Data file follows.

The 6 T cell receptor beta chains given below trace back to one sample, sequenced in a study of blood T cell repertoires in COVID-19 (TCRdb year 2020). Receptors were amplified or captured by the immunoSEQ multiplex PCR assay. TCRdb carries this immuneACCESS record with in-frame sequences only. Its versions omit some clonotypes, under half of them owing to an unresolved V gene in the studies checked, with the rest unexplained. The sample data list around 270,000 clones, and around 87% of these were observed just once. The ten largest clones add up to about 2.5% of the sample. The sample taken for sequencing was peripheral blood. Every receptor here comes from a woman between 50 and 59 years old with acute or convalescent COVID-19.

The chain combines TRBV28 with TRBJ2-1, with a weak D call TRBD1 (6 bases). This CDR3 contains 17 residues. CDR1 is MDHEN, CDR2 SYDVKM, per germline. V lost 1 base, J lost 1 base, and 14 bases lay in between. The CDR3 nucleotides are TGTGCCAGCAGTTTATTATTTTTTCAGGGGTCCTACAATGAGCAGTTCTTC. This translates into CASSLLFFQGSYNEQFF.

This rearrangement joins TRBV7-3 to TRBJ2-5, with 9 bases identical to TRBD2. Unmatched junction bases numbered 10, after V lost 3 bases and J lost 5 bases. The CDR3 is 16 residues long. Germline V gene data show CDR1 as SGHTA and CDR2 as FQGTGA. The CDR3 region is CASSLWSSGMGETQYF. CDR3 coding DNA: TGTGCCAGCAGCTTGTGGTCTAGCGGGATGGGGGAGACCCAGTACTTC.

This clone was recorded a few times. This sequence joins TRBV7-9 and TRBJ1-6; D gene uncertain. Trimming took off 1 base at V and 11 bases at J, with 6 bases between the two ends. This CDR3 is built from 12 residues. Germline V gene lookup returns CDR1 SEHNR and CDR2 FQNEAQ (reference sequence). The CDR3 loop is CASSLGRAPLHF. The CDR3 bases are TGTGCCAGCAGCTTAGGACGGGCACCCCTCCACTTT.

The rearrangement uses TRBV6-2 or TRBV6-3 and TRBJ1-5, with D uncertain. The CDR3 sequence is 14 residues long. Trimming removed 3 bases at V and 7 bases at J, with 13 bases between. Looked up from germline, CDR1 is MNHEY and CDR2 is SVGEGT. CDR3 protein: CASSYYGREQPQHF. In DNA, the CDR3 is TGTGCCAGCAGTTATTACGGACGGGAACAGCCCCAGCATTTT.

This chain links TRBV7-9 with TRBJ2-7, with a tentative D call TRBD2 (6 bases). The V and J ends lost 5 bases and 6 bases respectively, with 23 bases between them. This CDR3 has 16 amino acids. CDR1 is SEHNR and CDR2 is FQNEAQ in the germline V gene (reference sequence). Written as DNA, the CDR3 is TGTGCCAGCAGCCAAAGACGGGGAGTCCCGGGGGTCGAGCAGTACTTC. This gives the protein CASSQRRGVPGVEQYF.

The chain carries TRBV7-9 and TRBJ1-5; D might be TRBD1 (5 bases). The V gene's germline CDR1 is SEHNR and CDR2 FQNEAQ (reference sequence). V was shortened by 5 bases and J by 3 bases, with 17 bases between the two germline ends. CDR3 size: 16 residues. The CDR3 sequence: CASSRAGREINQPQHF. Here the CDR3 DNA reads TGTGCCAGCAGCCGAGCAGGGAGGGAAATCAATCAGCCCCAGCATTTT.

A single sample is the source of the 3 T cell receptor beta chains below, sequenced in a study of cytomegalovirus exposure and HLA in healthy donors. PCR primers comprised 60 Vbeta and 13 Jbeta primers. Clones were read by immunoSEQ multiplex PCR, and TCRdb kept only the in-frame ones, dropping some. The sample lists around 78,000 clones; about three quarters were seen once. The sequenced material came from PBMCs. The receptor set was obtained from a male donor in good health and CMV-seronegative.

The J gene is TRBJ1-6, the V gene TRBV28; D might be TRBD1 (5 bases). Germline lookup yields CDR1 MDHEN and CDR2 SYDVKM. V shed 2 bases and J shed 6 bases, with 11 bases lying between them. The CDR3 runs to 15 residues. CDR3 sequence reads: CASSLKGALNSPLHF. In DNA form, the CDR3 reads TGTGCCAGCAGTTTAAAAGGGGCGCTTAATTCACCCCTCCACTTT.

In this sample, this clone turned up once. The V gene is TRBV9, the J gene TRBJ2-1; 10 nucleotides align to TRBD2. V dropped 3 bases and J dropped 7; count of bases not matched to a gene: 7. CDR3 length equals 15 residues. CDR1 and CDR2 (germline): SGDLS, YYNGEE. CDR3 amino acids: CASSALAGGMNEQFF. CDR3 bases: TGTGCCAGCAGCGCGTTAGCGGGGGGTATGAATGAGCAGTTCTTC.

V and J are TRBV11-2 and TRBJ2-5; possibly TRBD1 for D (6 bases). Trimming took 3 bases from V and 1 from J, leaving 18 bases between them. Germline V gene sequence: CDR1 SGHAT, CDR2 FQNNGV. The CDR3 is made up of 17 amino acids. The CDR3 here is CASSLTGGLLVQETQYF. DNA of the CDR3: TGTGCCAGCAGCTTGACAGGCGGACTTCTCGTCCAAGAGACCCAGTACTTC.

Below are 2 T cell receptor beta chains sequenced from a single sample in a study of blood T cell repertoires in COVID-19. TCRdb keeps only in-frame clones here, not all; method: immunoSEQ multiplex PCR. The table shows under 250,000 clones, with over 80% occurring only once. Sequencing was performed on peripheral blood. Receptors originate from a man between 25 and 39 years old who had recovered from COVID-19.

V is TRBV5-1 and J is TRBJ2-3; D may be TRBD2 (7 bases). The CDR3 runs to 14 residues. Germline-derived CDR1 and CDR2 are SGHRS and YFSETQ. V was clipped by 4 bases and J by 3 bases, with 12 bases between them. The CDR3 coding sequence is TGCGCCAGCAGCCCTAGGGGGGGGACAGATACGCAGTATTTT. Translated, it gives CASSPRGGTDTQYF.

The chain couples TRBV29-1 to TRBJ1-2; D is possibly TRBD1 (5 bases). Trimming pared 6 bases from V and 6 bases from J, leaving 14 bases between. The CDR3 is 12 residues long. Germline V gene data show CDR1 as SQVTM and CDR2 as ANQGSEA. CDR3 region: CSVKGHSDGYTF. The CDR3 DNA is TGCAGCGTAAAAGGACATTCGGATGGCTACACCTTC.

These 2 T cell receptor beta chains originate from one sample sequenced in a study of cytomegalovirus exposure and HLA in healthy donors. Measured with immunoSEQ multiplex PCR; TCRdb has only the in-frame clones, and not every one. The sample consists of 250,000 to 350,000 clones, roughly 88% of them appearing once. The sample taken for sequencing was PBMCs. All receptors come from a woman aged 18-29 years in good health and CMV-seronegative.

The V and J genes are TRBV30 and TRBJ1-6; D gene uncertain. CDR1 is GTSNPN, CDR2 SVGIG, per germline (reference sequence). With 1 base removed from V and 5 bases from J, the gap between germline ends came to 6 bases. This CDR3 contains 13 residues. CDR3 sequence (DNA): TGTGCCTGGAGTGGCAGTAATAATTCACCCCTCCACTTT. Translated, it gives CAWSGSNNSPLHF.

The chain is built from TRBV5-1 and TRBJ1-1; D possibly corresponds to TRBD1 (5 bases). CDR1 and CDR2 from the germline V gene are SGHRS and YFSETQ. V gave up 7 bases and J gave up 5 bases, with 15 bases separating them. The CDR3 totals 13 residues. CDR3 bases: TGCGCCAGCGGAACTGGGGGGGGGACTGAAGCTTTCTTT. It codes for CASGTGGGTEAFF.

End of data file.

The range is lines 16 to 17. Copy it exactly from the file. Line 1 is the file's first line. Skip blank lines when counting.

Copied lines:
The V and J genes are TRBV30 and TRBJ1-6; D gene uncertain. CDR1 is GTSNPN, CDR2 SVGIG, per germline (reference sequence). With 1 base removed from V and 5 bases from J, the gap between germline ends came to 6 bases. This CDR3 contains 13 residues. CDR3 sequence (DNA): TGTGCCTGGAGTGGCAGTAATAATTCACCCCTCCACTTT. Translated, it gives CAWSGSNNSPLHF.

The chain is built from TRBV5-1 and TRBJ1-1; D possibly corresponds to TRBD1 (5 bases). CDR1 and CDR2 from the germline V gene are SGHRS and YFSETQ. V gave up 7 bases and J gave up 5 bases, with 15 bases separating them. The CDR3 totals 13 residues. CDR3 bases: TGCGCCAGCGGAACTGGGGGGGGGACTGAAGCTTTCTTT. It codes for CASGTGGGTEAFF.